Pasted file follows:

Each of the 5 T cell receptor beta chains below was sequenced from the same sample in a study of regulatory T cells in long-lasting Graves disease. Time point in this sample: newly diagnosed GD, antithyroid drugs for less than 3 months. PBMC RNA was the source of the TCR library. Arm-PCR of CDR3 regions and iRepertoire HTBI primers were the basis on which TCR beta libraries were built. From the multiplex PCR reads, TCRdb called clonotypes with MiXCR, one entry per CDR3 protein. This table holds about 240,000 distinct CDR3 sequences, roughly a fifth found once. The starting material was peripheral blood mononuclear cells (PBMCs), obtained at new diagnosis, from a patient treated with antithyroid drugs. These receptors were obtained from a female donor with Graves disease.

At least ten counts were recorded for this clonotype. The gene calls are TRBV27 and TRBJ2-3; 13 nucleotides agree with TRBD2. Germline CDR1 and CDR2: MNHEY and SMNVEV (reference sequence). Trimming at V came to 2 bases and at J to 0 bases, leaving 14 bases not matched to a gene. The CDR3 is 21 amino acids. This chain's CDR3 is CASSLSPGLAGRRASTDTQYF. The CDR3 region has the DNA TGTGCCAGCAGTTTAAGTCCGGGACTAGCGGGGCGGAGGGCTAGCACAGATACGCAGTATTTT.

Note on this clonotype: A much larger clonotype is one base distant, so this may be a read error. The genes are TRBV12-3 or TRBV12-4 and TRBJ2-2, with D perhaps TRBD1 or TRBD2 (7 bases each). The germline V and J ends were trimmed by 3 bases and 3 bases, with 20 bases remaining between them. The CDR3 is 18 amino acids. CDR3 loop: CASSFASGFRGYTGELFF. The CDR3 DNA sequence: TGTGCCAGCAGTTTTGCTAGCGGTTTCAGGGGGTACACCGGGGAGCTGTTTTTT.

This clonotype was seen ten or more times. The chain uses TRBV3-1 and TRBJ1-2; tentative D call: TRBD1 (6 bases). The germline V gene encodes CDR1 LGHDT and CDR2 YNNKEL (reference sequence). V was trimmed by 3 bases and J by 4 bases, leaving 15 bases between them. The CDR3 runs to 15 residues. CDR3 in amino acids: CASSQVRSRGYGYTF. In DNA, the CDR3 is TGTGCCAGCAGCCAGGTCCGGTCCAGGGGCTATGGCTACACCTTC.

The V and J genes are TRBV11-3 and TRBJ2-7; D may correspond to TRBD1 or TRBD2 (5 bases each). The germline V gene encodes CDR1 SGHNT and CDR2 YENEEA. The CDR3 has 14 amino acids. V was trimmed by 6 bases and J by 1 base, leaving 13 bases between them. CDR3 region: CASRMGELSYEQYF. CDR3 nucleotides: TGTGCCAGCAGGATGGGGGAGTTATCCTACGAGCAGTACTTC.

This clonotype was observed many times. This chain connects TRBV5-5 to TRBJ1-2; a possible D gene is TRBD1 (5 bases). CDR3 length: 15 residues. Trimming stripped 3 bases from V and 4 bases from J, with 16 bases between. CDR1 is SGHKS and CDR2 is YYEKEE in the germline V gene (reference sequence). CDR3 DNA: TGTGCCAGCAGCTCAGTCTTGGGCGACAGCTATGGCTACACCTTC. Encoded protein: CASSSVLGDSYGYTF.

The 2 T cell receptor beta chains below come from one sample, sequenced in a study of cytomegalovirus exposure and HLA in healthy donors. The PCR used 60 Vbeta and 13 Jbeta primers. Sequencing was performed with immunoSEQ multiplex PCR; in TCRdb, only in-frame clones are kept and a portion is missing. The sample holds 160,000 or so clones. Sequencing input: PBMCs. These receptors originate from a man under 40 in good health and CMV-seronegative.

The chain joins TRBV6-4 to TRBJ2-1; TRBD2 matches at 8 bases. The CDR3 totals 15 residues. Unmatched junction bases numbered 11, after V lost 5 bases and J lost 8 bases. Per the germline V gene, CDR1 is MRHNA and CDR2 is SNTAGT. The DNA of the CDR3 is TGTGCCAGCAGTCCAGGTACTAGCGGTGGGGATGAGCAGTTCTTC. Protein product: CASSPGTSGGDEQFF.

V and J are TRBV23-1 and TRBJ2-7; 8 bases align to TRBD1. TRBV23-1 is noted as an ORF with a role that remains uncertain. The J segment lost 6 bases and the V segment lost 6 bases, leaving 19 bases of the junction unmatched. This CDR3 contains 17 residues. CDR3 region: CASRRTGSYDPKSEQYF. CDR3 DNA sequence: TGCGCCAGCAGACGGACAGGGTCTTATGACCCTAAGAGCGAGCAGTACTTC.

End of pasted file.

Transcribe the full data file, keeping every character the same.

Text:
Each of the 5 T cell receptor beta chains below was sequenced from the same sample in a study of regulatory T cells in long-lasting Graves disease. Time point in this sample: newly diagnosed GD, antithyroid drugs for less than 3 months. PBMC RNA was the source of the TCR library. Arm-PCR of CDR3 regions and iRepertoire HTBI primers were the basis on which TCR beta libraries were built. From the multiplex PCR reads, TCRdb called clonotypes with MiXCR, one entry per CDR3 protein. This table holds about 240,000 distinct CDR3 sequences, roughly a fifth found once. The starting material was peripheral blood mononuclear cells (PBMCs), obtained at new diagnosis, from a patient treated with antithyroid drugs. These receptors were obtained from a female donor with Graves disease.

At least ten counts were recorded for this clonotype. The gene calls are TRBV27 and TRBJ2-3; 13 nucleotides agree with TRBD2. Germline CDR1 and CDR2: MNHEY and SMNVEV (reference sequence). Trimming at V came to 2 bases and at J to 0 bases, leaving 14 bases not matched to a gene. The CDR3 is 21 amino acids. This chain's CDR3 is CASSLSPGLAGRRASTDTQYF. The CDR3 region has the DNA TGTGCCAGCAGTTTAAGTCCGGGACTAGCGGGGCGGAGGGCTAGCACAGATACGCAGTATTTT.

Note on this clonotype: A much larger clonotype is one base distant, so this may be a read error. The genes are TRBV12-3 or TRBV12-4 and TRBJ2-2, with D perhaps TRBD1 or TRBD2 (7 bases each). The germline V and J ends were trimmed by 3 bases and 3 bases, with 20 bases remaining between them. The CDR3 is 18 amino acids. CDR3 loop: CASSFASGFRGYTGELFF. The CDR3 DNA sequence: TGTGCCAGCAGTTTTGCTAGCGGTTTCAGGGGGTACACCGGGGAGCTGTTTTTT.

This clonotype was seen ten or more times. The chain uses TRBV3-1 and TRBJ1-2; tentative D call: TRBD1 (6 bases). The germline V gene encodes CDR1 LGHDT and CDR2 YNNKEL (reference sequence). V was trimmed by 3 bases and J by 4 bases, leaving 15 bases between them. The CDR3 runs to 15 residues. CDR3 in amino acids: CASSQVRSRGYGYTF. In DNA, the CDR3 is TGTGCCAGCAGCCAGGTCCGGTCCAGGGGCTATGGCTACACCTTC.

The V and J genes are TRBV11-3 and TRBJ2-7; D may correspond to TRBD1 or TRBD2 (5 bases each). The germline V gene encodes CDR1 SGHNT and CDR2 YENEEA. The CDR3 has 14 amino acids. V was trimmed by 6 bases and J by 1 base, leaving 13 bases between them. CDR3 region: CASRMGELSYEQYF. CDR3 nucleotides: TGTGCCAGCAGGATGGGGGAGTTATCCTACGAGCAGTACTTC.

This clonotype was observed many times. This chain connects TRBV5-5 to TRBJ1-2; a possible D gene is TRBD1 (5 bases). CDR3 length: 15 residues. Trimming stripped 3 bases from V and 4 bases from J, with 16 bases between. CDR1 is SGHKS and CDR2 is YYEKEE in the germline V gene (reference sequence). CDR3 DNA: TGTGCCAGCAGCTCAGTCTTGGGCGACAGCTATGGCTACACCTTC. Encoded protein: CASSSVLGDSYGYTF.

The 2 T cell receptor beta chains below come from one sample, sequenced in a study of cytomegalovirus exposure and HLA in healthy donors. The PCR used 60 Vbeta and 13 Jbeta primers. Sequencing was performed with immunoSEQ multiplex PCR; in TCRdb, only in-frame clones are kept and a portion is missing. The sample holds 160,000 or so clones. Sequencing input: PBMCs. These receptors originate from a man under 40 in good health and CMV-seronegative.

The chain joins TRBV6-4 to TRBJ2-1; TRBD2 matches at 8 bases. The CDR3 totals 15 residues. Unmatched junction bases numbered 11, after V lost 5 bases and J lost 8 bases. Per the germline V gene, CDR1 is MRHNA and CDR2 is SNTAGT. The DNA of the CDR3 is TGTGCCAGCAGTCCAGGTACTAGCGGTGGGGATGAGCAGTTCTTC. Protein product: CASSPGTSGGDEQFF.

V and J are TRBV23-1 and TRBJ2-7; 8 bases align to TRBD1. TRBV23-1 is noted as an ORF with a role that remains uncertain. The J segment lost 6 bases and the V segment lost 6 bases, leaving 19 bases of the junction unmatched. This CDR3 contains 17 residues. CDR3 region: CASRRTGSYDPKSEQYF. CDR3 DNA sequence: TGCGCCAGCAGACGGACAGGGTCTTATGACCCTAAGAGCGAGCAGTACTTC.